Test Driven Development (or TDD) seems to mean a lot of things these days. I’ll admit that until recently, my understanding of the term was not entirely solid. I’ll also admit, that I’m still learning a great deal about the term every single day.
I’m going to start of a series of posts that talk about TDD, reaching into my understanding and my experience. The focus will be on the theory and the processes involved. Why they are important and what they relate to. When complete, hopefully this will serve as a great starting point for anyone wanting to know about TDD, and might even help argue a business case to move towards using it.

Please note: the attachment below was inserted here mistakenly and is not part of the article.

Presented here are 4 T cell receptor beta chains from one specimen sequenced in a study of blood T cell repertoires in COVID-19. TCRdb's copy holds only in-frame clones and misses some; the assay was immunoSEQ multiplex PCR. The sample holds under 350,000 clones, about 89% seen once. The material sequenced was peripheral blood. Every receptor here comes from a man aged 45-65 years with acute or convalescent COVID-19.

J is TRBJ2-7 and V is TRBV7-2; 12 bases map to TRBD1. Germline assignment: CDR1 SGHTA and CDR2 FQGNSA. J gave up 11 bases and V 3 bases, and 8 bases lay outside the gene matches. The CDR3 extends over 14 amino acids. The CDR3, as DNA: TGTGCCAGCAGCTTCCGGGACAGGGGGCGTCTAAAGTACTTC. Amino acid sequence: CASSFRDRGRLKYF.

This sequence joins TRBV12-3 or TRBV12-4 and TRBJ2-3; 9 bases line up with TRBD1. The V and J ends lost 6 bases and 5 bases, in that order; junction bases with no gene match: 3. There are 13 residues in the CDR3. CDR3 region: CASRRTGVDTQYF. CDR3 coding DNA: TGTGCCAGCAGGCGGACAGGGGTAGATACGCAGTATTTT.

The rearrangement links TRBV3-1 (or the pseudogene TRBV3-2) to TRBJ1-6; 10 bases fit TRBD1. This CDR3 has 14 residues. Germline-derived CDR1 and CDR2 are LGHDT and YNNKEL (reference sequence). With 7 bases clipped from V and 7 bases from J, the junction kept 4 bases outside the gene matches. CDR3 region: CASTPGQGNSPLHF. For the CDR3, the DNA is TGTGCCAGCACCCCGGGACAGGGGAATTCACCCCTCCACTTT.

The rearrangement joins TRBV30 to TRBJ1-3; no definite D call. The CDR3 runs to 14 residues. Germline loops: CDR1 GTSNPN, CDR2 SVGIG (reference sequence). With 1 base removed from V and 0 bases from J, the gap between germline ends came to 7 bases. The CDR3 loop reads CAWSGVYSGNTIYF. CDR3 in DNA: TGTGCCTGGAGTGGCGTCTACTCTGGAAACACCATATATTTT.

None of it will be particularly ground-breaking I’m sure, but because writing about a subject helps us understand it - that’s what I’m going to do. So…
I’m going to start with a few assertions:
- TDD is not writing unit tests.
- TDD should involve writing unit tests.
- TDD is not the sole responsibility of a developer.
- TDD should be the responsibility of the organisation.
I’ll cover some of these points in separate posts in time - I want to get on with describing the process of getting your first test in place.